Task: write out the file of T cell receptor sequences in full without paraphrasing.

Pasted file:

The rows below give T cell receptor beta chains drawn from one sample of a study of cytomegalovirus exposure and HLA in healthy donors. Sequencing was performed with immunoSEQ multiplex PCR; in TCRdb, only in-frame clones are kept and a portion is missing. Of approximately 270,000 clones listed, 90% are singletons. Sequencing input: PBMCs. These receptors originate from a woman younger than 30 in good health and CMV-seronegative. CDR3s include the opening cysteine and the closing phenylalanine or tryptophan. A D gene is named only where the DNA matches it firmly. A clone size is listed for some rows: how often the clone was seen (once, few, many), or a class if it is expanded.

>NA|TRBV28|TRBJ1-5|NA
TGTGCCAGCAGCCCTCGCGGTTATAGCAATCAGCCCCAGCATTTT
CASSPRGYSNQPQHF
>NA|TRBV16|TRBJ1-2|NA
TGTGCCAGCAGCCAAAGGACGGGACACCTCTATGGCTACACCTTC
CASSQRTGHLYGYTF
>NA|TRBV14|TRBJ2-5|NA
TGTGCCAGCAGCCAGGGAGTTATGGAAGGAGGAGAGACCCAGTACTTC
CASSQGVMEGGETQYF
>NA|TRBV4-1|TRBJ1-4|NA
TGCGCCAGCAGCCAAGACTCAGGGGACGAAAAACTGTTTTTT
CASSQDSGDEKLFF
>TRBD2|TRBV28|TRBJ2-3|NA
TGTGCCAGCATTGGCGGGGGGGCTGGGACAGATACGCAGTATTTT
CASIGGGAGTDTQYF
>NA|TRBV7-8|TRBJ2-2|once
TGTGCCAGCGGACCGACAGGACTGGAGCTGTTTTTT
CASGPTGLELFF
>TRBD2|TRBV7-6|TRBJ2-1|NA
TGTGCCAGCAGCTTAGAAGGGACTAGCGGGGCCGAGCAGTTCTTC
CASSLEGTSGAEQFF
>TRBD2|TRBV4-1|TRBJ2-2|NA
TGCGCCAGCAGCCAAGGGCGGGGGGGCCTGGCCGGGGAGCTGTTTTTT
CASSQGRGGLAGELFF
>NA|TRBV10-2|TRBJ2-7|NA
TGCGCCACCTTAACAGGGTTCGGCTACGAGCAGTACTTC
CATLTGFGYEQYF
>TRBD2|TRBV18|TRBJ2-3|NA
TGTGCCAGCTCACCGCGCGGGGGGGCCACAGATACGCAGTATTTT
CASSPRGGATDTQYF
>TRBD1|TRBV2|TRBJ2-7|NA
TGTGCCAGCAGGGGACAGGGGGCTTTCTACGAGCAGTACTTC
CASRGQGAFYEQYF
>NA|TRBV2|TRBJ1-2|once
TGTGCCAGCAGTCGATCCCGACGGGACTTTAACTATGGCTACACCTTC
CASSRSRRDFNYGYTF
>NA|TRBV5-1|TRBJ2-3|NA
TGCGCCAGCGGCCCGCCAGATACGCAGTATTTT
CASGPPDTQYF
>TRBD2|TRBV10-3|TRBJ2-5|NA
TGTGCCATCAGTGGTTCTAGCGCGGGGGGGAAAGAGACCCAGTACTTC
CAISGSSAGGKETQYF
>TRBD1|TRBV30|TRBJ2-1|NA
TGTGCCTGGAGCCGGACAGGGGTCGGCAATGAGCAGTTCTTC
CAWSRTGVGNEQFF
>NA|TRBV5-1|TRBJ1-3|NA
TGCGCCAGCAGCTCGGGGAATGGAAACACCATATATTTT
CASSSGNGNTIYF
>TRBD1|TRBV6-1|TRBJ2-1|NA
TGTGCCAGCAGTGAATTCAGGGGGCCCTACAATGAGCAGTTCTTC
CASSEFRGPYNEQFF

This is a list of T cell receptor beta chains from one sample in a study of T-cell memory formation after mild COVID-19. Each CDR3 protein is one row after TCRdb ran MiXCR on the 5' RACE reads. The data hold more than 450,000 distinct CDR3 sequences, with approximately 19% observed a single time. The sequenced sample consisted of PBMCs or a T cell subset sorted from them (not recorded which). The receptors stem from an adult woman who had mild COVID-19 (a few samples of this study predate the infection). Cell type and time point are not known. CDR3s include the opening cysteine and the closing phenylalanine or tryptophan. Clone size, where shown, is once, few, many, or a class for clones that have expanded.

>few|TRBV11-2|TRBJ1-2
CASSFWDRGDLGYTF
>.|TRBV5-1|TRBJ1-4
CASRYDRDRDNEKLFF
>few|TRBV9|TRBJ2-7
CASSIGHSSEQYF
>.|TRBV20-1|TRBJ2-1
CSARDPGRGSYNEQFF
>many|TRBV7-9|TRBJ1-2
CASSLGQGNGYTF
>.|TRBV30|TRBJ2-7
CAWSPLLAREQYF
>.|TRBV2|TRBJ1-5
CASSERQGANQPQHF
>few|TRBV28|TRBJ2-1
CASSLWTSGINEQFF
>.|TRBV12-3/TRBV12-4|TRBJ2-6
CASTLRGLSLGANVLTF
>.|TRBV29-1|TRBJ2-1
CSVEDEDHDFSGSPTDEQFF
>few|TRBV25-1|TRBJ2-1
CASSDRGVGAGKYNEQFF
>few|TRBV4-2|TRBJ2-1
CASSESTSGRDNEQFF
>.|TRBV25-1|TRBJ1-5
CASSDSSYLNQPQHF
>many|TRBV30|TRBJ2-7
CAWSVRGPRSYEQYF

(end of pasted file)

The rows below give T cell receptor beta chains drawn from one sample of a study of cytomegalovirus exposure and HLA in healthy donors. Sequencing was performed with immunoSEQ multiplex PCR; in TCRdb, only in-frame clones are kept and a portion is missing. Of approximately 270,000 clones listed, 90% are singletons. Sequencing input: PBMCs. These receptors originate from a woman younger than 30 in good health and CMV-seronegative. CDR3s include the opening cysteine and the closing phenylalanine or tryptophan. A D gene is named only where the DNA matches it firmly. A clone size is listed for some rows: how often the clone was seen (once, few, many), or a class if it is expanded.

>NA|TRBV28|TRBJ1-5|NA
TGTGCCAGCAGCCCTCGCGGTTATAGCAATCAGCCCCAGCATTTT
CASSPRGYSNQPQHF
>NA|TRBV16|TRBJ1-2|NA
TGTGCCAGCAGCCAAAGGACGGGACACCTCTATGGCTACACCTTC
CASSQRTGHLYGYTF
>NA|TRBV14|TRBJ2-5|NA
TGTGCCAGCAGCCAGGGAGTTATGGAAGGAGGAGAGACCCAGTACTTC
CASSQGVMEGGETQYF
>NA|TRBV4-1|TRBJ1-4|NA
TGCGCCAGCAGCCAAGACTCAGGGGACGAAAAACTGTTTTTT
CASSQDSGDEKLFF
>TRBD2|TRBV28|TRBJ2-3|NA
TGTGCCAGCATTGGCGGGGGGGCTGGGACAGATACGCAGTATTTT
CASIGGGAGTDTQYF
>NA|TRBV7-8|TRBJ2-2|once
TGTGCCAGCGGACCGACAGGACTGGAGCTGTTTTTT
CASGPTGLELFF
>TRBD2|TRBV7-6|TRBJ2-1|NA
TGTGCCAGCAGCTTAGAAGGGACTAGCGGGGCCGAGCAGTTCTTC
CASSLEGTSGAEQFF
>TRBD2|TRBV4-1|TRBJ2-2|NA
TGCGCCAGCAGCCAAGGGCGGGGGGGCCTGGCCGGGGAGCTGTTTTTT
CASSQGRGGLAGELFF
>NA|TRBV10-2|TRBJ2-7|NA
TGCGCCACCTTAACAGGGTTCGGCTACGAGCAGTACTTC
CATLTGFGYEQYF
>TRBD2|TRBV18|TRBJ2-3|NA
TGTGCCAGCTCACCGCGCGGGGGGGCCACAGATACGCAGTATTTT
CASSPRGGATDTQYF
>TRBD1|TRBV2|TRBJ2-7|NA
TGTGCCAGCAGGGGACAGGGGGCTTTCTACGAGCAGTACTTC
CASRGQGAFYEQYF
>NA|TRBV2|TRBJ1-2|once
TGTGCCAGCAGTCGATCCCGACGGGACTTTAACTATGGCTACACCTTC
CASSRSRRDFNYGYTF
>NA|TRBV5-1|TRBJ2-3|NA
TGCGCCAGCGGCCCGCCAGATACGCAGTATTTT
CASGPPDTQYF
>TRBD2|TRBV10-3|TRBJ2-5|NA
TGTGCCATCAGTGGTTCTAGCGCGGGGGGGAAAGAGACCCAGTACTTC
CAISGSSAGGKETQYF
>TRBD1|TRBV30|TRBJ2-1|NA
TGTGCCTGGAGCCGGACAGGGGTCGGCAATGAGCAGTTCTTC
CAWSRTGVGNEQFF
>NA|TRBV5-1|TRBJ1-3|NA
TGCGCCAGCAGCTCGGGGAATGGAAACACCATATATTTT
CASSSGNGNTIYF
>TRBD1|TRBV6-1|TRBJ2-1|NA
TGTGCCAGCAGTGAATTCAGGGGGCCCTACAATGAGCAGTTCTTC
CASSEFRGPYNEQFF

This is a list of T cell receptor beta chains from one sample in a study of T-cell memory formation after mild COVID-19. Each CDR3 protein is one row after TCRdb ran MiXCR on the 5' RACE reads. The data hold more than 450,000 distinct CDR3 sequences, with approximately 19% observed a single time. The sequenced sample consisted of PBMCs or a T cell subset sorted from them (not recorded which). The receptors stem from an adult woman who had mild COVID-19 (a few samples of this study predate the infection). Cell type and time point are not known. CDR3s include the opening cysteine and the closing phenylalanine or tryptophan. Clone size, where shown, is once, few, many, or a class for clones that have expanded.

>few|TRBV11-2|TRBJ1-2
CASSFWDRGDLGYTF
>.|TRBV5-1|TRBJ1-4
CASRYDRDRDNEKLFF
>few|TRBV9|TRBJ2-7
CASSIGHSSEQYF
>.|TRBV20-1|TRBJ2-1
CSARDPGRGSYNEQFF
>many|TRBV7-9|TRBJ1-2
CASSLGQGNGYTF
>.|TRBV30|TRBJ2-7
CAWSPLLAREQYF
>.|TRBV2|TRBJ1-5
CASSERQGANQPQHF
>few|TRBV28|TRBJ2-1
CASSLWTSGINEQFF
>.|TRBV12-3/TRBV12-4|TRBJ2-6
CASTLRGLSLGANVLTF
>.|TRBV29-1|TRBJ2-1
CSVEDEDHDFSGSPTDEQFF
>few|TRBV25-1|TRBJ2-1
CASSDRGVGAGKYNEQFF
>few|TRBV4-2|TRBJ2-1
CASSESTSGRDNEQFF
>.|TRBV25-1|TRBJ1-5
CASSDSSYLNQPQHF
>many|TRBV30|TRBJ2-7
CAWSVRGPRSYEQYF